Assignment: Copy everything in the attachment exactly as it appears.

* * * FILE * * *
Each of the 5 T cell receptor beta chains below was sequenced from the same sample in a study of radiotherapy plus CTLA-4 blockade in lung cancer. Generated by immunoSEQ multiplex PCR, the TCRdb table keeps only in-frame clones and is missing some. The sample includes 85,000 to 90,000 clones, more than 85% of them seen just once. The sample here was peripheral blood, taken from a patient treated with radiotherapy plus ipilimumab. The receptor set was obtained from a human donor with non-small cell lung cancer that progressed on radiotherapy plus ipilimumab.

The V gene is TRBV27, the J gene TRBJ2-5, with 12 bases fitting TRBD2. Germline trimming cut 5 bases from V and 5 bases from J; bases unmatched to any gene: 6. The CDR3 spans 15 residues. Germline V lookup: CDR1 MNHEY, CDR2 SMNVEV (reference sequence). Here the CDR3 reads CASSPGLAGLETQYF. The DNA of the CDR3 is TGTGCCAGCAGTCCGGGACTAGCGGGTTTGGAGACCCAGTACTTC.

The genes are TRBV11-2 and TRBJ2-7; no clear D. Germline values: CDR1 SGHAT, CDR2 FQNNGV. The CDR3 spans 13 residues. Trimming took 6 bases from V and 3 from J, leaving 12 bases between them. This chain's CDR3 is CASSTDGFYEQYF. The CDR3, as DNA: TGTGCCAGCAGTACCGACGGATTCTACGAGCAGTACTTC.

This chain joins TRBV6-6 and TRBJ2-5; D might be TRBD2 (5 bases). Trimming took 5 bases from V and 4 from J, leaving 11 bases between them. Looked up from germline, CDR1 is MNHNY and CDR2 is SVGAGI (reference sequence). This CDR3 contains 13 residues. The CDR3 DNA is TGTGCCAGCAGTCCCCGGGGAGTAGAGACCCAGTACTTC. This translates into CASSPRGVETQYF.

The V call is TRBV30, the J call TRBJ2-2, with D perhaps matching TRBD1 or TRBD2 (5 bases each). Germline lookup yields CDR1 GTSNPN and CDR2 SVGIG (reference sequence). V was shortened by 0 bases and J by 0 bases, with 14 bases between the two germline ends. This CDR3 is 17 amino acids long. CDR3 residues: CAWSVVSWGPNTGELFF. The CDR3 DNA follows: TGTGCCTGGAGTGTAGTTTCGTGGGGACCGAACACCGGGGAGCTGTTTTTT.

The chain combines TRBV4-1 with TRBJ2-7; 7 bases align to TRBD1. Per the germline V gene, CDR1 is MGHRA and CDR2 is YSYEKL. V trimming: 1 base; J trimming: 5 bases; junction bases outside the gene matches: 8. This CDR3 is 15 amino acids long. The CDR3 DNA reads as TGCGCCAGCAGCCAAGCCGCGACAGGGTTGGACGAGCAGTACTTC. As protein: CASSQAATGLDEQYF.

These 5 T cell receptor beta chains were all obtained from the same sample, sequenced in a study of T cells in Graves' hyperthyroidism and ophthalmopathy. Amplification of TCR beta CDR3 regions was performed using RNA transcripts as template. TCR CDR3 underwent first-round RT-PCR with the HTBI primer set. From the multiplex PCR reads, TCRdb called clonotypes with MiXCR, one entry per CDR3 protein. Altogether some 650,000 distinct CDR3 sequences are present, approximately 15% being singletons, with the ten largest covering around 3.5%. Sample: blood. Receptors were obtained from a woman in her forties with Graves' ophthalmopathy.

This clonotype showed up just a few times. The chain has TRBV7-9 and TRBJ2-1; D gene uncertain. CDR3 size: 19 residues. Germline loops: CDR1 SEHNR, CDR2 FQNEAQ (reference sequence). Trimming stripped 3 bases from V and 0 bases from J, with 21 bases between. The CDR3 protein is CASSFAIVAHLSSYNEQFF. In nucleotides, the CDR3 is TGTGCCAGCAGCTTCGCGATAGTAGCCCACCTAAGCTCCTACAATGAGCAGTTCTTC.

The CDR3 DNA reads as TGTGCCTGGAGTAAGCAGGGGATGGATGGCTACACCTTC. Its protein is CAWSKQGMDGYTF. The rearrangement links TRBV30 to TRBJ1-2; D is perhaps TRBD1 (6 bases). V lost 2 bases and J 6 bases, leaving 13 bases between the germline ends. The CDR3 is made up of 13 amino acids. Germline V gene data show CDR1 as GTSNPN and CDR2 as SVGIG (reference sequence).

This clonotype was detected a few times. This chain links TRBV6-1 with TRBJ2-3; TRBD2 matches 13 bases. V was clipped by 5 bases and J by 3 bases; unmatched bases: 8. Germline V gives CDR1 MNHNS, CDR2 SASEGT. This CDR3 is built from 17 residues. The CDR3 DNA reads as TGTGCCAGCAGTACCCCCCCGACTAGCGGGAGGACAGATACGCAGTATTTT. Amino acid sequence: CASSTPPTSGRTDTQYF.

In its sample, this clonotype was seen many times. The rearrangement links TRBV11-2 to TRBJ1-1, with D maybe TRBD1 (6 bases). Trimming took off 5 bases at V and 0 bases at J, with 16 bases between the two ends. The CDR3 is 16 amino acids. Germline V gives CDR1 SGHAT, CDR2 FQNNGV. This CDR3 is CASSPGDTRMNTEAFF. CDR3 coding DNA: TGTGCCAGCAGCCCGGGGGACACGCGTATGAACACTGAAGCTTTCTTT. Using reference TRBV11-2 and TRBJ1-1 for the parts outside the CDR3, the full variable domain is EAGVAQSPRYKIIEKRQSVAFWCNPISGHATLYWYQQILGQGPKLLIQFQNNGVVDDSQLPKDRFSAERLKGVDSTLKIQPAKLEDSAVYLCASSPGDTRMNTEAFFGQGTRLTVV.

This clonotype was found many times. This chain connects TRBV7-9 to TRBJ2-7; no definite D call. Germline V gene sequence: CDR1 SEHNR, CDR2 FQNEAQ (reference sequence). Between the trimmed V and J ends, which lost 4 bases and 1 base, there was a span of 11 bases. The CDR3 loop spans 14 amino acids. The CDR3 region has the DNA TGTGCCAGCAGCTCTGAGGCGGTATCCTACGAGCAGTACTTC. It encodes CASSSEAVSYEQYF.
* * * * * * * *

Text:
Each of the 5 T cell receptor beta chains below was sequenced from the same sample in a study of radiotherapy plus CTLA-4 blockade in lung cancer. Generated by immunoSEQ multiplex PCR, the TCRdb table keeps only in-frame clones and is missing some. The sample includes 85,000 to 90,000 clones, more than 85% of them seen just once. The sample here was peripheral blood, taken from a patient treated with radiotherapy plus ipilimumab. The receptor set was obtained from a human donor with non-small cell lung cancer that progressed on radiotherapy plus ipilimumab.

The V gene is TRBV27, the J gene TRBJ2-5, with 12 bases fitting TRBD2. Germline trimming cut 5 bases from V and 5 bases from J; bases unmatched to any gene: 6. The CDR3 spans 15 residues. Germline V lookup: CDR1 MNHEY, CDR2 SMNVEV (reference sequence). Here the CDR3 reads CASSPGLAGLETQYF. The DNA of the CDR3 is TGTGCCAGCAGTCCGGGACTAGCGGGTTTGGAGACCCAGTACTTC.

The genes are TRBV11-2 and TRBJ2-7; no clear D. Germline values: CDR1 SGHAT, CDR2 FQNNGV. The CDR3 spans 13 residues. Trimming took 6 bases from V and 3 from J, leaving 12 bases between them. This chain's CDR3 is CASSTDGFYEQYF. The CDR3, as DNA: TGTGCCAGCAGTACCGACGGATTCTACGAGCAGTACTTC.

This chain joins TRBV6-6 and TRBJ2-5; D might be TRBD2 (5 bases). Trimming took 5 bases from V and 4 from J, leaving 11 bases between them. Looked up from germline, CDR1 is MNHNY and CDR2 is SVGAGI (reference sequence). This CDR3 contains 13 residues. The CDR3 DNA is TGTGCCAGCAGTCCCCGGGGAGTAGAGACCCAGTACTTC. This translates into CASSPRGVETQYF.

The V call is TRBV30, the J call TRBJ2-2, with D perhaps matching TRBD1 or TRBD2 (5 bases each). Germline lookup yields CDR1 GTSNPN and CDR2 SVGIG (reference sequence). V was shortened by 0 bases and J by 0 bases, with 14 bases between the two germline ends. This CDR3 is 17 amino acids long. CDR3 residues: CAWSVVSWGPNTGELFF. The CDR3 DNA follows: TGTGCCTGGAGTGTAGTTTCGTGGGGACCGAACACCGGGGAGCTGTTTTTT.

The chain combines TRBV4-1 with TRBJ2-7; 7 bases align to TRBD1. Per the germline V gene, CDR1 is MGHRA and CDR2 is YSYEKL. V trimming: 1 base; J trimming: 5 bases; junction bases outside the gene matches: 8. This CDR3 is 15 amino acids long. The CDR3 DNA reads as TGCGCCAGCAGCCAAGCCGCGACAGGGTTGGACGAGCAGTACTTC. As protein: CASSQAATGLDEQYF.

These 5 T cell receptor beta chains were all obtained from the same sample, sequenced in a study of T cells in Graves' hyperthyroidism and ophthalmopathy. Amplification of TCR beta CDR3 regions was performed using RNA transcripts as template. TCR CDR3 underwent first-round RT-PCR with the HTBI primer set. From the multiplex PCR reads, TCRdb called clonotypes with MiXCR, one entry per CDR3 protein. Altogether some 650,000 distinct CDR3 sequences are present, approximately 15% being singletons, with the ten largest covering around 3.5%. Sample: blood. Receptors were obtained from a woman in her forties with Graves' ophthalmopathy.

This clonotype showed up just a few times. The chain has TRBV7-9 and TRBJ2-1; D gene uncertain. CDR3 size: 19 residues. Germline loops: CDR1 SEHNR, CDR2 FQNEAQ (reference sequence). Trimming stripped 3 bases from V and 0 bases from J, with 21 bases between. The CDR3 protein is CASSFAIVAHLSSYNEQFF. In nucleotides, the CDR3 is TGTGCCAGCAGCTTCGCGATAGTAGCCCACCTAAGCTCCTACAATGAGCAGTTCTTC.

The CDR3 DNA reads as TGTGCCTGGAGTAAGCAGGGGATGGATGGCTACACCTTC. Its protein is CAWSKQGMDGYTF. The rearrangement links TRBV30 to TRBJ1-2; D is perhaps TRBD1 (6 bases). V lost 2 bases and J 6 bases, leaving 13 bases between the germline ends. The CDR3 is made up of 13 amino acids. Germline V gene data show CDR1 as GTSNPN and CDR2 as SVGIG (reference sequence).

This clonotype was detected a few times. This chain links TRBV6-1 with TRBJ2-3; TRBD2 matches 13 bases. V was clipped by 5 bases and J by 3 bases; unmatched bases: 8. Germline V gives CDR1 MNHNS, CDR2 SASEGT. This CDR3 is built from 17 residues. The CDR3 DNA reads as TGTGCCAGCAGTACCCCCCCGACTAGCGGGAGGACAGATACGCAGTATTTT. Amino acid sequence: CASSTPPTSGRTDTQYF.

In its sample, this clonotype was seen many times. The rearrangement links TRBV11-2 to TRBJ1-1, with D maybe TRBD1 (6 bases). Trimming took off 5 bases at V and 0 bases at J, with 16 bases between the two ends. The CDR3 is 16 amino acids. Germline V gives CDR1 SGHAT, CDR2 FQNNGV. This CDR3 is CASSPGDTRMNTEAFF. CDR3 coding DNA: TGTGCCAGCAGCCCGGGGGACACGCGTATGAACACTGAAGCTTTCTTT. Using reference TRBV11-2 and TRBJ1-1 for the parts outside the CDR3, the full variable domain is EAGVAQSPRYKIIEKRQSVAFWCNPISGHATLYWYQQILGQGPKLLIQFQNNGVVDDSQLPKDRFSAERLKGVDSTLKIQPAKLEDSAVYLCASSPGDTRMNTEAFFGQGTRLTVV.

This clonotype was found many times. This chain connects TRBV7-9 to TRBJ2-7; no definite D call. Germline V gene sequence: CDR1 SEHNR, CDR2 FQNEAQ (reference sequence). Between the trimmed V and J ends, which lost 4 bases and 1 base, there was a span of 11 bases. The CDR3 loop spans 14 amino acids. The CDR3 region has the DNA TGTGCCAGCAGCTCTGAGGCGGTATCCTACGAGCAGTACTTC. It encodes CASSSEAVSYEQYF.